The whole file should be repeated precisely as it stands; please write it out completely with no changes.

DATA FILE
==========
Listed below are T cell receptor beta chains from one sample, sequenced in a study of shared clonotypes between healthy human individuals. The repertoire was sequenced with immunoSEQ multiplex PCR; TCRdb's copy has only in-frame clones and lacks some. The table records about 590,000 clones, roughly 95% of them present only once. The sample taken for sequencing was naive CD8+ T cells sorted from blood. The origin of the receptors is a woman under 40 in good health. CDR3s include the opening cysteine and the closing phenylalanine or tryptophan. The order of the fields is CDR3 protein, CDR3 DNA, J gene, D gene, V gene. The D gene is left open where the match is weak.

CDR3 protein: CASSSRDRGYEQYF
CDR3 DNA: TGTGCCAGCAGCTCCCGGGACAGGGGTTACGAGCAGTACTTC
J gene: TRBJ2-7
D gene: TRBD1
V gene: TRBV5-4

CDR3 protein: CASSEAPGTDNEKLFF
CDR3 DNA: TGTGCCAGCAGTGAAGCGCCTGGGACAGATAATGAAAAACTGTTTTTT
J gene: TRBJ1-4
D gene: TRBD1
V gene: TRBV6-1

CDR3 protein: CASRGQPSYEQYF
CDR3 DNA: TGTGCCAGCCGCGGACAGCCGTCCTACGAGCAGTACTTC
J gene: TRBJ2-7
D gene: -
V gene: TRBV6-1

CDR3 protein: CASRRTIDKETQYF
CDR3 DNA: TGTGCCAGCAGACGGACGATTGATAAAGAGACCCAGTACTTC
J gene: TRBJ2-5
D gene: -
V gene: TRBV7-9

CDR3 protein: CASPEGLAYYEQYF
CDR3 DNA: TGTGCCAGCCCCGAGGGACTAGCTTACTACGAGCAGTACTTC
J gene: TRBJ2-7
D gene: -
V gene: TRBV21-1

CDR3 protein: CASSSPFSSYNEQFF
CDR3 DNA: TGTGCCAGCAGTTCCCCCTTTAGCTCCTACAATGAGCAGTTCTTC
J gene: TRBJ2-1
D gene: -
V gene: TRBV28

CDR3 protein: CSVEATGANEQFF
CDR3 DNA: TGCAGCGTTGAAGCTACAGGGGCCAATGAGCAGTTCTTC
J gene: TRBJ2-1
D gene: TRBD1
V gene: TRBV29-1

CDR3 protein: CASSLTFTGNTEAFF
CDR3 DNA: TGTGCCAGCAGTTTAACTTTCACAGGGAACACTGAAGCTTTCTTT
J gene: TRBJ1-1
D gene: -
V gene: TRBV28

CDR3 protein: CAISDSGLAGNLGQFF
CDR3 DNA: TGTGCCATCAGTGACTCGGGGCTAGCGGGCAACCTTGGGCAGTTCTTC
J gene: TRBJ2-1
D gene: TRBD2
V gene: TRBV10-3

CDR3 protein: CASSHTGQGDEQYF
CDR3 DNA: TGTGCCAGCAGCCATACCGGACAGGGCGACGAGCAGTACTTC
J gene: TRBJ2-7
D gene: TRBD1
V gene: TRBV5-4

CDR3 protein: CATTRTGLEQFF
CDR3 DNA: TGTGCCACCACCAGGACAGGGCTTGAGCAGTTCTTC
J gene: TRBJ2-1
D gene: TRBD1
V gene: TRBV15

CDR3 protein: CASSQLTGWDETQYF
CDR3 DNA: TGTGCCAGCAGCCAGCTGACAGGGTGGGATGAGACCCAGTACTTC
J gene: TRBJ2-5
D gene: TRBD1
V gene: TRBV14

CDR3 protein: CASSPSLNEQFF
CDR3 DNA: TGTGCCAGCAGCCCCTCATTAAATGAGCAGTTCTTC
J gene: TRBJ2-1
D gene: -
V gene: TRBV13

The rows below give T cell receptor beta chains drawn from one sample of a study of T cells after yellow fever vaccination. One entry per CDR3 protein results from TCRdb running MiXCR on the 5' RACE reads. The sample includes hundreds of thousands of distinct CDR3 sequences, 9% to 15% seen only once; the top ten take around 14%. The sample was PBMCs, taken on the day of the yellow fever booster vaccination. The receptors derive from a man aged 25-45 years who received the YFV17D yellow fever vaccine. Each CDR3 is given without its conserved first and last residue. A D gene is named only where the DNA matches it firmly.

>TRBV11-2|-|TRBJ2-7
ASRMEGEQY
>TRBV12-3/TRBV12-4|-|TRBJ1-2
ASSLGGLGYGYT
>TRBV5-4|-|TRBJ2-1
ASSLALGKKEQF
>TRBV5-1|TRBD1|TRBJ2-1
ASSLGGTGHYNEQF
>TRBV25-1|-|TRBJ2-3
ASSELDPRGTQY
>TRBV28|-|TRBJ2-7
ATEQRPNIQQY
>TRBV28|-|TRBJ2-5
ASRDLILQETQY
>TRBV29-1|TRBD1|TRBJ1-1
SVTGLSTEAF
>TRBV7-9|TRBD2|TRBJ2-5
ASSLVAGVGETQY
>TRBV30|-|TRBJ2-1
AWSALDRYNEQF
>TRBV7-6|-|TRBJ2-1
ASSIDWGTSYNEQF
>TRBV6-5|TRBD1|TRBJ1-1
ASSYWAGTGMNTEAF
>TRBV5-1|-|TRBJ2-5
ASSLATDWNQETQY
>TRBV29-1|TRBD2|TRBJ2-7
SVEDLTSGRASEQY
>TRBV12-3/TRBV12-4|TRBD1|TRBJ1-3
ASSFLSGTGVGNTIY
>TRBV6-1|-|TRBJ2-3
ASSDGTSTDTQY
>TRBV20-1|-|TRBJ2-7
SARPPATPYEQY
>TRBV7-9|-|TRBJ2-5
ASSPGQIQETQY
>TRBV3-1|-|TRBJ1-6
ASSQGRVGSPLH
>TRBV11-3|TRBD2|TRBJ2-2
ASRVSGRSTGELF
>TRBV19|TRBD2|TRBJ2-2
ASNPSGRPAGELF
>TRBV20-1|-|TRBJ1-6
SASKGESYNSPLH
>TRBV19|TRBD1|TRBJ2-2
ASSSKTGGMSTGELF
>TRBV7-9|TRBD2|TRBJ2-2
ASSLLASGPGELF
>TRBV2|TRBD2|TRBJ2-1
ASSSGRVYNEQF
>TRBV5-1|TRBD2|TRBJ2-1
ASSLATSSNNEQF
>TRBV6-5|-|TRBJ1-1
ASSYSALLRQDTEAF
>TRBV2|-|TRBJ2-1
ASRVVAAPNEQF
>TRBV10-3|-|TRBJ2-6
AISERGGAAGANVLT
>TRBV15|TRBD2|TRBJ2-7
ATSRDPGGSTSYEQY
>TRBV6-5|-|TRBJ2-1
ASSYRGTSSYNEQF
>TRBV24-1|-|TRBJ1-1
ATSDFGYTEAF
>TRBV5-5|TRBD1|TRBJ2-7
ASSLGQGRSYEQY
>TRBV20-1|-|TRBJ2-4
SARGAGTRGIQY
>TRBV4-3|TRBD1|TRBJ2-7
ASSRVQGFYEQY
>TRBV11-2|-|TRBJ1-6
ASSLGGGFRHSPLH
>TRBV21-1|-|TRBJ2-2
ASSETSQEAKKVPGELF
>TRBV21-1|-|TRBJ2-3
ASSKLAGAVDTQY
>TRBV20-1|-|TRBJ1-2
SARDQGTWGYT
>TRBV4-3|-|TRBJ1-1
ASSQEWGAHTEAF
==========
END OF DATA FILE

Listed below are T cell receptor beta chains from one sample, sequenced in a study of shared clonotypes between healthy human individuals. The repertoire was sequenced with immunoSEQ multiplex PCR; TCRdb's copy has only in-frame clones and lacks some. The table records about 590,000 clones, roughly 95% of them present only once. The sample taken for sequencing was naive CD8+ T cells sorted from blood. The origin of the receptors is a woman under 40 in good health. CDR3s include the opening cysteine and the closing phenylalanine or tryptophan. The order of the fields is CDR3 protein, CDR3 DNA, J gene, D gene, V gene. The D gene is left open where the match is weak.

CDR3 protein: CASSSRDRGYEQYF
CDR3 DNA: TGTGCCAGCAGCTCCCGGGACAGGGGTTACGAGCAGTACTTC
J gene: TRBJ2-7
D gene: TRBD1
V gene: TRBV5-4

CDR3 protein: CASSEAPGTDNEKLFF
CDR3 DNA: TGTGCCAGCAGTGAAGCGCCTGGGACAGATAATGAAAAACTGTTTTTT
J gene: TRBJ1-4
D gene: TRBD1
V gene: TRBV6-1

CDR3 protein: CASRGQPSYEQYF
CDR3 DNA: TGTGCCAGCCGCGGACAGCCGTCCTACGAGCAGTACTTC
J gene: TRBJ2-7
D gene: -
V gene: TRBV6-1

CDR3 protein: CASRRTIDKETQYF
CDR3 DNA: TGTGCCAGCAGACGGACGATTGATAAAGAGACCCAGTACTTC
J gene: TRBJ2-5
D gene: -
V gene: TRBV7-9

CDR3 protein: CASPEGLAYYEQYF
CDR3 DNA: TGTGCCAGCCCCGAGGGACTAGCTTACTACGAGCAGTACTTC
J gene: TRBJ2-7
D gene: -
V gene: TRBV21-1

CDR3 protein: CASSSPFSSYNEQFF
CDR3 DNA: TGTGCCAGCAGTTCCCCCTTTAGCTCCTACAATGAGCAGTTCTTC
J gene: TRBJ2-1
D gene: -
V gene: TRBV28

CDR3 protein: CSVEATGANEQFF
CDR3 DNA: TGCAGCGTTGAAGCTACAGGGGCCAATGAGCAGTTCTTC
J gene: TRBJ2-1
D gene: TRBD1
V gene: TRBV29-1

CDR3 protein: CASSLTFTGNTEAFF
CDR3 DNA: TGTGCCAGCAGTTTAACTTTCACAGGGAACACTGAAGCTTTCTTT
J gene: TRBJ1-1
D gene: -
V gene: TRBV28

CDR3 protein: CAISDSGLAGNLGQFF
CDR3 DNA: TGTGCCATCAGTGACTCGGGGCTAGCGGGCAACCTTGGGCAGTTCTTC
J gene: TRBJ2-1
D gene: TRBD2
V gene: TRBV10-3

CDR3 protein: CASSHTGQGDEQYF
CDR3 DNA: TGTGCCAGCAGCCATACCGGACAGGGCGACGAGCAGTACTTC
J gene: TRBJ2-7
D gene: TRBD1
V gene: TRBV5-4

CDR3 protein: CATTRTGLEQFF
CDR3 DNA: TGTGCCACCACCAGGACAGGGCTTGAGCAGTTCTTC
J gene: TRBJ2-1
D gene: TRBD1
V gene: TRBV15

CDR3 protein: CASSQLTGWDETQYF
CDR3 DNA: TGTGCCAGCAGCCAGCTGACAGGGTGGGATGAGACCCAGTACTTC
J gene: TRBJ2-5
D gene: TRBD1
V gene: TRBV14

CDR3 protein: CASSPSLNEQFF
CDR3 DNA: TGTGCCAGCAGCCCCTCATTAAATGAGCAGTTCTTC
J gene: TRBJ2-1
D gene: -
V gene: TRBV13

The rows below give T cell receptor beta chains drawn from one sample of a study of T cells after yellow fever vaccination. One entry per CDR3 protein results from TCRdb running MiXCR on the 5' RACE reads. The sample includes hundreds of thousands of distinct CDR3 sequences, 9% to 15% seen only once; the top ten take around 14%. The sample was PBMCs, taken on the day of the yellow fever booster vaccination. The receptors derive from a man aged 25-45 years who received the YFV17D yellow fever vaccine. Each CDR3 is given without its conserved first and last residue. A D gene is named only where the DNA matches it firmly.

>TRBV11-2|-|TRBJ2-7
ASRMEGEQY
>TRBV12-3/TRBV12-4|-|TRBJ1-2
ASSLGGLGYGYT
>TRBV5-4|-|TRBJ2-1
ASSLALGKKEQF
>TRBV5-1|TRBD1|TRBJ2-1
ASSLGGTGHYNEQF
>TRBV25-1|-|TRBJ2-3
ASSELDPRGTQY
>TRBV28|-|TRBJ2-7
ATEQRPNIQQY
>TRBV28|-|TRBJ2-5
ASRDLILQETQY
>TRBV29-1|TRBD1|TRBJ1-1
SVTGLSTEAF
>TRBV7-9|TRBD2|TRBJ2-5
ASSLVAGVGETQY
>TRBV30|-|TRBJ2-1
AWSALDRYNEQF
>TRBV7-6|-|TRBJ2-1
ASSIDWGTSYNEQF
>TRBV6-5|TRBD1|TRBJ1-1
ASSYWAGTGMNTEAF
>TRBV5-1|-|TRBJ2-5
ASSLATDWNQETQY
>TRBV29-1|TRBD2|TRBJ2-7
SVEDLTSGRASEQY
>TRBV12-3/TRBV12-4|TRBD1|TRBJ1-3
ASSFLSGTGVGNTIY
>TRBV6-1|-|TRBJ2-3
ASSDGTSTDTQY
>TRBV20-1|-|TRBJ2-7
SARPPATPYEQY
>TRBV7-9|-|TRBJ2-5
ASSPGQIQETQY
>TRBV3-1|-|TRBJ1-6
ASSQGRVGSPLH
>TRBV11-3|TRBD2|TRBJ2-2
ASRVSGRSTGELF
>TRBV19|TRBD2|TRBJ2-2
ASNPSGRPAGELF
>TRBV20-1|-|TRBJ1-6
SASKGESYNSPLH
>TRBV19|TRBD1|TRBJ2-2
ASSSKTGGMSTGELF
>TRBV7-9|TRBD2|TRBJ2-2
ASSLLASGPGELF
>TRBV2|TRBD2|TRBJ2-1
ASSSGRVYNEQF
>TRBV5-1|TRBD2|TRBJ2-1
ASSLATSSNNEQF
>TRBV6-5|-|TRBJ1-1
ASSYSALLRQDTEAF
>TRBV2|-|TRBJ2-1
ASRVVAAPNEQF
>TRBV10-3|-|TRBJ2-6
AISERGGAAGANVLT
>TRBV15|TRBD2|TRBJ2-7
ATSRDPGGSTSYEQY
>TRBV6-5|-|TRBJ2-1
ASSYRGTSSYNEQF
>TRBV24-1|-|TRBJ1-1
ATSDFGYTEAF
>TRBV5-5|TRBD1|TRBJ2-7
ASSLGQGRSYEQY
>TRBV20-1|-|TRBJ2-4
SARGAGTRGIQY
>TRBV4-3|TRBD1|TRBJ2-7
ASSRVQGFYEQY
>TRBV11-2|-|TRBJ1-6
ASSLGGGFRHSPLH
>TRBV21-1|-|TRBJ2-2
ASSETSQEAKKVPGELF
>TRBV21-1|-|TRBJ2-3
ASSKLAGAVDTQY
>TRBV20-1|-|TRBJ1-2
SARDQGTWGYT
>TRBV4-3|-|TRBJ1-1
ASSQEWGAHTEAF